Conditions for Compassionate Release from Prisons in the United States during the Covid-19 Pandemic
After receiving a sentence, it is the norm to complete the time of sentencing in prison and be released when your time is served. Within the several criminal justice systems there are possibilities to be released earlier from prison. In the United States, several options are presented such as good time conduct, change in imposed prison sentence, participation in special programs during serving the sentence and compassionate release. Although unusual, the compassionate release frameworks do provide conditions where prisoners can apply for compassionate release based on their personal circumstances. These conditions are stated in §1B1.13 under 18. United States Code § 3582(C)(1)(A) and are based on the applicant’s medical condition, age, family circumstances or providing other reasons. The main prerequisite is that these conditions need to be based on extraordinary and compelling conditions. Hence, a very high threshold needs to be met in order to obtain compassionate release.
According to statistics from 2015, only States of Massachusetts, Illinois and Nebraska do not allow for compassionate release. In the States of Iowa and Maine, the Court has precedent for permitting compassionate release. Luckily, in the past years, several States passed bills in order to provide the option of compassionate release. In 2019, the State of Massachusetts did pass a law where compassionate release is permitted. The State of Illinois joined by passing a similar law in August 2021. In the State of Nebraska, there is only compassionate release via medical parole. In the State of Maine, the Court has precedence for determining compassionate release although federal district courts gained the chance to invoke discretion, looking into the extraordinary and compelling reasons following case law such as U.S. v Fox. This means, even if the Bureau of Prisons’ gives a negative recommendation, the defendant may file an appeal by the 2018 First Step Act. From 2022 on Iowa is the only State in the US that does not grant a form of compassionate release.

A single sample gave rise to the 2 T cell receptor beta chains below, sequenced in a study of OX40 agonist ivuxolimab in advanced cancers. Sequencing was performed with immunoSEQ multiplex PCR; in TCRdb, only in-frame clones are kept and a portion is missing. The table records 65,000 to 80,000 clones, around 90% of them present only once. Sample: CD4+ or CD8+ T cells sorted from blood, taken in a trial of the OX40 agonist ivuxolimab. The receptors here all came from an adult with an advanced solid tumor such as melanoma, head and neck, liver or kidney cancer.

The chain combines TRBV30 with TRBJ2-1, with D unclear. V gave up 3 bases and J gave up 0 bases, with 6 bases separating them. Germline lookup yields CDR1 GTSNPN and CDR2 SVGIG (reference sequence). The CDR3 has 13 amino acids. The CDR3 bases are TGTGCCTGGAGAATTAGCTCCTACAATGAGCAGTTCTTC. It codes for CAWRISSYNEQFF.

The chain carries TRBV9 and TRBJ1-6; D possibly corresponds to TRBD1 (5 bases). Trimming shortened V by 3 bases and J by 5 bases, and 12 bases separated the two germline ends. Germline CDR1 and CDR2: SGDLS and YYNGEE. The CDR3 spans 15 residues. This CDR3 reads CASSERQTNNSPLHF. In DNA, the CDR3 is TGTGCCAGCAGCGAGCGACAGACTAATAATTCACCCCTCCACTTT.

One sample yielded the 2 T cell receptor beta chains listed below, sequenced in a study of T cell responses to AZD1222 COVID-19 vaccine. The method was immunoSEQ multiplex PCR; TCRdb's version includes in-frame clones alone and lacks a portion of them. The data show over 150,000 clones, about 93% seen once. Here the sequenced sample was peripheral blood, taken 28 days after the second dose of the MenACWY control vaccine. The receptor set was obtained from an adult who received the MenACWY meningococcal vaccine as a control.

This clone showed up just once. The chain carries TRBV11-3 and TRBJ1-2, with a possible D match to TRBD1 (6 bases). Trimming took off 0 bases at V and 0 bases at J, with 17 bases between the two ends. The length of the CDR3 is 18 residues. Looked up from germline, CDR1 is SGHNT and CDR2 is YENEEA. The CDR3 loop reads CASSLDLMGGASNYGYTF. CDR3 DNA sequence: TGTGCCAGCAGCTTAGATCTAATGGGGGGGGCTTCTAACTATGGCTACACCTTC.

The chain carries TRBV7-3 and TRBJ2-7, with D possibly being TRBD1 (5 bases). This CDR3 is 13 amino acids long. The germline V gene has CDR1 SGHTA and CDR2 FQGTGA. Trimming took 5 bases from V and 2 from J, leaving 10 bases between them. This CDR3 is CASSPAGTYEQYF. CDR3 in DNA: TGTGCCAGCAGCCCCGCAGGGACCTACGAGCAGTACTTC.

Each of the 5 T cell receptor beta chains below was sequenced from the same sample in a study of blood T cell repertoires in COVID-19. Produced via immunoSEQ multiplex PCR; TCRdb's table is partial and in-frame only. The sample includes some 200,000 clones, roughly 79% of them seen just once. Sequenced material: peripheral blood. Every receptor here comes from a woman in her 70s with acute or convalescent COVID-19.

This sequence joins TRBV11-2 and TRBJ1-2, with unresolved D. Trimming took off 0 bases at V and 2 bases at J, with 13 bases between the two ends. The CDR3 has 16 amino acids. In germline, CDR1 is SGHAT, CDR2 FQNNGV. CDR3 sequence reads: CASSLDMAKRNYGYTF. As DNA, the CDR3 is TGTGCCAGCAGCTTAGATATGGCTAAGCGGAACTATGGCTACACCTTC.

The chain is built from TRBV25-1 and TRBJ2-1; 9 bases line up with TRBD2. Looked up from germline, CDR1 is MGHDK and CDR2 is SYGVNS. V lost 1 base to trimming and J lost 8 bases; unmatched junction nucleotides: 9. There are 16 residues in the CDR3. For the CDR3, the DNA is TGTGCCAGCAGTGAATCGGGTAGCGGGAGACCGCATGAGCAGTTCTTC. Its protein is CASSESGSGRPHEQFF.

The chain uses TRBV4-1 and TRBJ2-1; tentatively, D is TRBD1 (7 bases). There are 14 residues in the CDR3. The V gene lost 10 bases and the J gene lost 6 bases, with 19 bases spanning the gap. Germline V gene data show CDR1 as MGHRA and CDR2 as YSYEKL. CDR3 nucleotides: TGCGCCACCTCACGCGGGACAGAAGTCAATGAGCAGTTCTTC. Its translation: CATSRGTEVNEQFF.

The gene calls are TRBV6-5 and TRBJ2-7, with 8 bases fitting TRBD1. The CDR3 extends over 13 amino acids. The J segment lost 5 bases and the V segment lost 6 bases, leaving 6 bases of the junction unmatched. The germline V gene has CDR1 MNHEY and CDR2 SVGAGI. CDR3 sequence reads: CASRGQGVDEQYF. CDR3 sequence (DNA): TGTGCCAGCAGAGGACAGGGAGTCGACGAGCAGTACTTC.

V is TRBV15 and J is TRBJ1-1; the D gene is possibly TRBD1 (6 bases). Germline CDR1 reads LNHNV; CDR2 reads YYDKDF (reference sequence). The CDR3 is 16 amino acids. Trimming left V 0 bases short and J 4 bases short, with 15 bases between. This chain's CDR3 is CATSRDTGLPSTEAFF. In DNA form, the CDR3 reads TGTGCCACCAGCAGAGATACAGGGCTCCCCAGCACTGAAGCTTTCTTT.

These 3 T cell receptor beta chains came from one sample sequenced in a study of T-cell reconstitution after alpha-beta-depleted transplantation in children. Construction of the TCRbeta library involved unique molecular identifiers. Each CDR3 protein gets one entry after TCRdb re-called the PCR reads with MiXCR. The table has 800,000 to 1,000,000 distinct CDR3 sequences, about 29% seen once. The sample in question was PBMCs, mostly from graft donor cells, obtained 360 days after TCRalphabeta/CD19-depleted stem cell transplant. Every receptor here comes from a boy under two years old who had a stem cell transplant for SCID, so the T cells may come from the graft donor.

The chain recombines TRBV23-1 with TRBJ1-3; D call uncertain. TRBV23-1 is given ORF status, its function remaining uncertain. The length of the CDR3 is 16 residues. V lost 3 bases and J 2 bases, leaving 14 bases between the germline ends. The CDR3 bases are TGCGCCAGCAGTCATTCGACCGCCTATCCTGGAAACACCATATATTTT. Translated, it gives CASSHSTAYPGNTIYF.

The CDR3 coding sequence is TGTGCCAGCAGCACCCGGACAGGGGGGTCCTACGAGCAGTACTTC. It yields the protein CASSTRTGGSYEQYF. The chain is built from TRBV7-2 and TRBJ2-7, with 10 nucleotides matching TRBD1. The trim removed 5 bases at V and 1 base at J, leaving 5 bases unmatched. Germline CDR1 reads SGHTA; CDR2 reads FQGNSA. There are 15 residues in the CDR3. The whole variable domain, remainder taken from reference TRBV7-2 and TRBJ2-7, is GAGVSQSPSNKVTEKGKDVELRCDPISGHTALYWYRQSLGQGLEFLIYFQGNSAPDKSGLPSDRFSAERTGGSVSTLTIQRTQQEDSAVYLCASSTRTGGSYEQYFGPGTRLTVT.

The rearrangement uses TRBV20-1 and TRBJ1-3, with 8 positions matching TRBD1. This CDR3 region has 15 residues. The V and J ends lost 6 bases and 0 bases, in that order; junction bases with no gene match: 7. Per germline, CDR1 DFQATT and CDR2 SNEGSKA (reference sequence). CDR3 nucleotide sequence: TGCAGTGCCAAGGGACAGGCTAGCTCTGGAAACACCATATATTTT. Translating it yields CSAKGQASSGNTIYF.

With the start of Covid-19 pandemic in 2020, there has been an increase in the application for compassionate release based on mental health issues and other health conditions in prisons. Additionally, prisons being overloaded in their capacity, social distancing being almost impossible and medical staff at prisons being scarce looking into parole eligible prisoners did become a norm. Marking an interpretation of lowering the threshold of “extraordinary and compelling conditions”. In the light of federal sentencing statistics on compassionate release, numbers rapport the accuracy of the previous statement. In May 2022, The United States Federal Commission published a 2020-2021 data report on compassionate release. In 2020, 1,303 applications were granted the motion based on the reasoning COVID-19/pandemic, which made 61 percent of the granted cases in total. In 2021, 1,273 applications based on COVID-19/pandemic were granted motions and made up 50.2 percent of the total motions submitted. This means that, overall, due to the pandemic, more than 50 percent of prisoners are released under compassionate release. In other words, “extraordinary and compelling reasons” are more likely to be granted within a lower threshold when the whole world faces “extraordinary and compelling circumstances” such as a full blown pandemic.
For further reading please see the following link: United States Sentencing Commission March 2022, Compassionate Release: The Impact of the First Step Act and COVID-19 Pandemic https://www.ussc.gov/sites/default/files/pdf/research-and-publications/research-publications/2022/20220310_compassionate-release.pdf
Copyright: Ebu City,City Jail. The Philippines, ICRC.